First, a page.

Be A Smarter Student Borrower

By Staff

Over the next few months, eager students across the country will tear open college acceptance letters announcing their options for the 2014-15 school year. They’ll also get financial aid award letters, helping to shed some light on how much college will cost.

Amid the excitement of educational possibilities, college students will need to carefully evaluate their financial aid packages and consider whether to assume educational debt.

Not every student who borrows to pay for college ends up with an insurmountable debt load. In fact, most don’t. The National Association of Student Financial Aid Administrators (NASFAA) advises these six steps to help students find a healthy amount of debt for them:

1. Determine your cost of college: College costs don’t end with tuition payments. Expenses like housing, food, textbooks, and travel quickly add up.

Before you can know how much you’ll need to borrow, you must have a realistic sense of how much college will cost. Financial aid administrators can help you to estimate additional expenses, based on students they’ve worked with in the past.

Don’t forget to factor in your time to degree. Many students don’t earn a bachelor’s degree in four years – some take six or more. Be realistic when you calculate your total price of a college degree, adding in some wiggle room in case it ultimately takes you more than four years.

2. Work your financial aid package: Once you have a grasp on the total cost of college, subtract any “gift” aid you’ve received. This could include scholarships from your institution, federal or state grants, financial help from family and friends, and awards from outside organizations you’ve pursued on your own. Any gap between your total cost of attendance and this gift aid might be the figure you’ll need to borrow each year.

Every dollar earned is one less you’ll have to borrow, so continue to apply for scholarships even after you’ve received your financial aid award letters. Keep in mind that some awards may not renew each year you’re in college, which could increase the amount you’ll need to borrow or pay out of pocket.

3. Only take what you need: In most cases, financial aid administrators must offer students the full amount of federal loans for which they’re eligible—but that doesn’t mean students are obligated to borrow that much. After you’ve estimated your total cost of college, your gift aid, and the difference between the two, work with your financial aid administrator to borrow only enough to cover any funding gap.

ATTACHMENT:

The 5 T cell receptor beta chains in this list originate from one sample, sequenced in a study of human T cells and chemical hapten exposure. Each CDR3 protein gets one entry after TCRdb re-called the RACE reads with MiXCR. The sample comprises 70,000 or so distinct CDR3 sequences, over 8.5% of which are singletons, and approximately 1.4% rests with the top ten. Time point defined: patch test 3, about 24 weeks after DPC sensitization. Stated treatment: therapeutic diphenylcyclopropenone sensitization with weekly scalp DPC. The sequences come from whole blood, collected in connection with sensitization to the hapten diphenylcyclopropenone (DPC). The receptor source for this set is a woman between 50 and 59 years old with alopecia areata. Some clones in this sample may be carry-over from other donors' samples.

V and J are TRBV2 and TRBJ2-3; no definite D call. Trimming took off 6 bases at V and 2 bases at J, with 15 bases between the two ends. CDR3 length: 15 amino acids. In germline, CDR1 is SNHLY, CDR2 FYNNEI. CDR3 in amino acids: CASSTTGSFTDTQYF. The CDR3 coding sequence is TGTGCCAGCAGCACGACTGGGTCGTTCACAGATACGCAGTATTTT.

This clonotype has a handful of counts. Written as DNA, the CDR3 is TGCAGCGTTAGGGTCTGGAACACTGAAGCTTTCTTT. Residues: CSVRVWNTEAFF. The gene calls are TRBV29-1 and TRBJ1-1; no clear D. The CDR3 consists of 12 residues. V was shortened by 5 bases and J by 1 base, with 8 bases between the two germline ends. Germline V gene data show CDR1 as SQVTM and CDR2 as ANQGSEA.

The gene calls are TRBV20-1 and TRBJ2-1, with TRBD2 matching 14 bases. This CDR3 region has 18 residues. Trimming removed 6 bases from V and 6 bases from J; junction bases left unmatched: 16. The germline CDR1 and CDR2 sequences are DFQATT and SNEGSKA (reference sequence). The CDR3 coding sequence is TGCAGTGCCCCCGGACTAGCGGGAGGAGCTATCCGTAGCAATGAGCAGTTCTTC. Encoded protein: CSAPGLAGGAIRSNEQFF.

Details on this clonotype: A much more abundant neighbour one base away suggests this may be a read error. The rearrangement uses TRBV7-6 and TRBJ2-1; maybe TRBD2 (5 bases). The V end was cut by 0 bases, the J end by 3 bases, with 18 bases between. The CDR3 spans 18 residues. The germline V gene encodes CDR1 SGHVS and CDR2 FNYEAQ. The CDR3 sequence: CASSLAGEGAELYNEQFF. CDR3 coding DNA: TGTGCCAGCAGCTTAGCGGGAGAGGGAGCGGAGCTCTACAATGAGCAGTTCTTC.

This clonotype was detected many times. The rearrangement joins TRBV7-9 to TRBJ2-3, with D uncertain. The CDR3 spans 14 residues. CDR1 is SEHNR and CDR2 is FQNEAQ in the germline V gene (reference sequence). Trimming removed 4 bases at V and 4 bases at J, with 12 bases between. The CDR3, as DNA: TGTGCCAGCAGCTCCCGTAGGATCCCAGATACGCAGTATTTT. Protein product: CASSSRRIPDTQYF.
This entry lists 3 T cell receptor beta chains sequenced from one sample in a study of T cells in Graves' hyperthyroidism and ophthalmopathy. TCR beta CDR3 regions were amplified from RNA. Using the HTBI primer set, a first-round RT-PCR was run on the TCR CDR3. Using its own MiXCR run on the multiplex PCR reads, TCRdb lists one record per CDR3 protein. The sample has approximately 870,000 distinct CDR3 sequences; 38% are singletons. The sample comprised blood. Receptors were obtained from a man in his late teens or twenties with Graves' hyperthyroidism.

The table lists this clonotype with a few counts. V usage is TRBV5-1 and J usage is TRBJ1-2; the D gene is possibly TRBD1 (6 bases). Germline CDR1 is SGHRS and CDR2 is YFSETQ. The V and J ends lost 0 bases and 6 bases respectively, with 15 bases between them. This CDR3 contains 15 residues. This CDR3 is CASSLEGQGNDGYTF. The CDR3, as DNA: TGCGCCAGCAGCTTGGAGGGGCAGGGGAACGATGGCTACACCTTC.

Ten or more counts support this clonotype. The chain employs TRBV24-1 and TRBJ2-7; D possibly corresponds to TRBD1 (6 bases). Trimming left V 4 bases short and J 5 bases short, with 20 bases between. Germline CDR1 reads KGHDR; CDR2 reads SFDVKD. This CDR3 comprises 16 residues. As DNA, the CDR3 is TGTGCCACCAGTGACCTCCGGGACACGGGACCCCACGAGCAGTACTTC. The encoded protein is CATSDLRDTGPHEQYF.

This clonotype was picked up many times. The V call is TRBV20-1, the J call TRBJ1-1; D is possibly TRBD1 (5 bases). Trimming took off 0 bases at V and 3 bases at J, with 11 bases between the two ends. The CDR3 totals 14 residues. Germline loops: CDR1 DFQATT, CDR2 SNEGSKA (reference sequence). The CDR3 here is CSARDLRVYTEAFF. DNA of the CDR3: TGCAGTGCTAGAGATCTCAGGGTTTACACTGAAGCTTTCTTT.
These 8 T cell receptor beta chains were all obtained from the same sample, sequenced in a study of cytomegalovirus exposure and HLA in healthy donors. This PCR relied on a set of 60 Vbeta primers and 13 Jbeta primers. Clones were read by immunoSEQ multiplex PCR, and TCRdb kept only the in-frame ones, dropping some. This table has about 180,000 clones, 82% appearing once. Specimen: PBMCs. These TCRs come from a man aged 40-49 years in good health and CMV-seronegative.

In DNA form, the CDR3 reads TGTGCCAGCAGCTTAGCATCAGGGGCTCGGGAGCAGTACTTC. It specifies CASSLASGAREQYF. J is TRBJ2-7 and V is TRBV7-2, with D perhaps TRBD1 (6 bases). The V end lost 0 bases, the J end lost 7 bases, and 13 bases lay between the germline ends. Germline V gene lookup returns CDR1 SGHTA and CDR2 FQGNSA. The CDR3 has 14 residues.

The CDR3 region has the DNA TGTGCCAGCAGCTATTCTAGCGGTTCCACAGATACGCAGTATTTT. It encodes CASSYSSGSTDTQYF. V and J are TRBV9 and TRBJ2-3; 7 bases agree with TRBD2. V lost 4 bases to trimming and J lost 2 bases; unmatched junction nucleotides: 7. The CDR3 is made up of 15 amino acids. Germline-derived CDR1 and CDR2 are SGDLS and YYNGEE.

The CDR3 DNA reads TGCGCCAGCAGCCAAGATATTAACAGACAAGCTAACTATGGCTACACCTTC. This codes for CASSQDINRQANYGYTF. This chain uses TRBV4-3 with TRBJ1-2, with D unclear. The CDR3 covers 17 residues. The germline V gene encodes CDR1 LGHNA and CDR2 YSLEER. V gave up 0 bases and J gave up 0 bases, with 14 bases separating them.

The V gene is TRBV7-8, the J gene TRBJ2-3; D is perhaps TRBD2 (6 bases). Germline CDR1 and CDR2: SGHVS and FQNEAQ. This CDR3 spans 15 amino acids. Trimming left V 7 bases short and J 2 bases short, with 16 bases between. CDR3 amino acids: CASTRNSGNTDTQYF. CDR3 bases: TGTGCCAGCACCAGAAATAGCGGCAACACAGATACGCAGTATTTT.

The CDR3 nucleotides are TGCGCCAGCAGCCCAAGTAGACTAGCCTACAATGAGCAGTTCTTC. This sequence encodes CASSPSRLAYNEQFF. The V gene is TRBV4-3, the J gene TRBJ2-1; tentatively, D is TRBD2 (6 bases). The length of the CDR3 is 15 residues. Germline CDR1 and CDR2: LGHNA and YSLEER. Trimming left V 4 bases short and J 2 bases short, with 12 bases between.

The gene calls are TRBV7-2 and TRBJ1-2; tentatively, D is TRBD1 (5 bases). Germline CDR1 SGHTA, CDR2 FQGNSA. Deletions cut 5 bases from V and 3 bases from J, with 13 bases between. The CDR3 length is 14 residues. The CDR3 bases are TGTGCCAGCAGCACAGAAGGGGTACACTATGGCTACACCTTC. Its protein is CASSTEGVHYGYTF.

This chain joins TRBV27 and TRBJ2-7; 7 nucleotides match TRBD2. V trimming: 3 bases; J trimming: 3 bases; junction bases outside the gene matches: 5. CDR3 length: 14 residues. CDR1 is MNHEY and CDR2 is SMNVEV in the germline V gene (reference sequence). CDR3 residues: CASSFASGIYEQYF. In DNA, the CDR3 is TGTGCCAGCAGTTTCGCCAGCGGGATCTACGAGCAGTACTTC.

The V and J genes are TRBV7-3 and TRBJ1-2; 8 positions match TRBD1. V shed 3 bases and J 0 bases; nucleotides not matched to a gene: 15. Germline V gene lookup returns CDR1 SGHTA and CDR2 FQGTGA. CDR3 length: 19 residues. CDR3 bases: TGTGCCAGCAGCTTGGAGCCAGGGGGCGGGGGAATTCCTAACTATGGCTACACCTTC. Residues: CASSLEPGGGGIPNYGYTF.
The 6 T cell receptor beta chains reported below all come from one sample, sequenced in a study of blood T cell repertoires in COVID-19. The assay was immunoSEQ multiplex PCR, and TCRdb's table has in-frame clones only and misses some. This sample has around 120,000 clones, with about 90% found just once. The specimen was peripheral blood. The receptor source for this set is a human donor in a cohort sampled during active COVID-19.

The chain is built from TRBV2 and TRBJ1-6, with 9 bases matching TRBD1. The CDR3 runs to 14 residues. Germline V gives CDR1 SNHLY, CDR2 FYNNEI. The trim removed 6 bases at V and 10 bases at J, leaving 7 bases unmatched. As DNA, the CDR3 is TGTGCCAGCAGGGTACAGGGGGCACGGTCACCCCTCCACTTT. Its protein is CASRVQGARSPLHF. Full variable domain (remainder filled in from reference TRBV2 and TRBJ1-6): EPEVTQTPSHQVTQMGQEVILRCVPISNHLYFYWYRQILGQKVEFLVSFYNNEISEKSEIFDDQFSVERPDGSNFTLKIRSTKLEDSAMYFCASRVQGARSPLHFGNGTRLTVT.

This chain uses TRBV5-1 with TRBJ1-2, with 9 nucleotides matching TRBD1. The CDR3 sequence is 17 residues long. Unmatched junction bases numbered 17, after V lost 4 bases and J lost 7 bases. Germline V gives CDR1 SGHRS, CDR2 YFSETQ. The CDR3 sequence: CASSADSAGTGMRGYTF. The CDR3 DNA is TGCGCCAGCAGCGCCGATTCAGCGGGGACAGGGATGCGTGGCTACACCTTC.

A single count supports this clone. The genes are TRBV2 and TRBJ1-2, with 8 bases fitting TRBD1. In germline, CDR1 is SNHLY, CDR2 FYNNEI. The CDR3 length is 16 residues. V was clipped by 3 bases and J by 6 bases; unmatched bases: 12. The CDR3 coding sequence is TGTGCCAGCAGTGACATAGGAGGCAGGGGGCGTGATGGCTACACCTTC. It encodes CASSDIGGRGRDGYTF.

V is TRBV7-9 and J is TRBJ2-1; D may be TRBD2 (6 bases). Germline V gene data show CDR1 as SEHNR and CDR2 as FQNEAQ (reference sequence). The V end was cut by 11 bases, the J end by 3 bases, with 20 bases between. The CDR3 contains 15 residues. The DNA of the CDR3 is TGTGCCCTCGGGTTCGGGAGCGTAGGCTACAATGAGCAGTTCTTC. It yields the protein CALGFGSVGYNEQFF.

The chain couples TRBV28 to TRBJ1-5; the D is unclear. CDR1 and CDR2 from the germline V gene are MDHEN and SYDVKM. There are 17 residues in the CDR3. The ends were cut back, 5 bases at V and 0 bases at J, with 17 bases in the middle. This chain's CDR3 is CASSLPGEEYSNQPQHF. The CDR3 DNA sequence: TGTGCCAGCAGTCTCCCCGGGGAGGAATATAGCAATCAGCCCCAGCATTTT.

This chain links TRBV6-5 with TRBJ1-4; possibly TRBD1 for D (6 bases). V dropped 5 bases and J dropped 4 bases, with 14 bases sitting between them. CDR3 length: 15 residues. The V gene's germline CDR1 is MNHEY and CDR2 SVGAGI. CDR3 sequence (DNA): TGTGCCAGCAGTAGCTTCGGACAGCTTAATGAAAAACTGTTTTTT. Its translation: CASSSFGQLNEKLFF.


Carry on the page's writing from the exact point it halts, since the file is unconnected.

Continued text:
4. Map repayment estimates to salary projections: Some experts say that a manageable student loan payment will be 10 percent of a borrower’s take-home pay. Once you know how much you’ll need to borrow, you can use online calculators to estimate your monthly payments.

Students with clear career goals in mind can also use online resources to estimate the average salary for their intended professions. While there are no guarantees when it comes to employment, these online tools can help to greatly demystify the amount of funds you’ll have at your disposal after graduation.

5. Evaluate your loans options: Student loans broadly fall into two categories: federal and private. Students who fill out the Free Application For Federal Student Aid (FAFSA) will likely be eligible for federal student loans, which come with a host of borrower protections, repayment plan options, and, in some cases, eventual loan forgiveness. Private student loans are offered through banks, credit unions, and private lenders, and are not required to carry the same protections or repayment options.

Carefully research the interest rates, terms, and conditions of any loan you consider. Asking questions up front can help to eliminate confusion in repayment. Read more advice from NASFAA about ways to be a smart student loan consumer.

6. Routinely reevaluate your loan amounts: Track your costs through your first and second semesters in college. Do you have leftover loan dollars that did not go to vital expenses? If so, work with your financial aid administrator to lower the amount you’re borrowing. This will save you much more in the long run.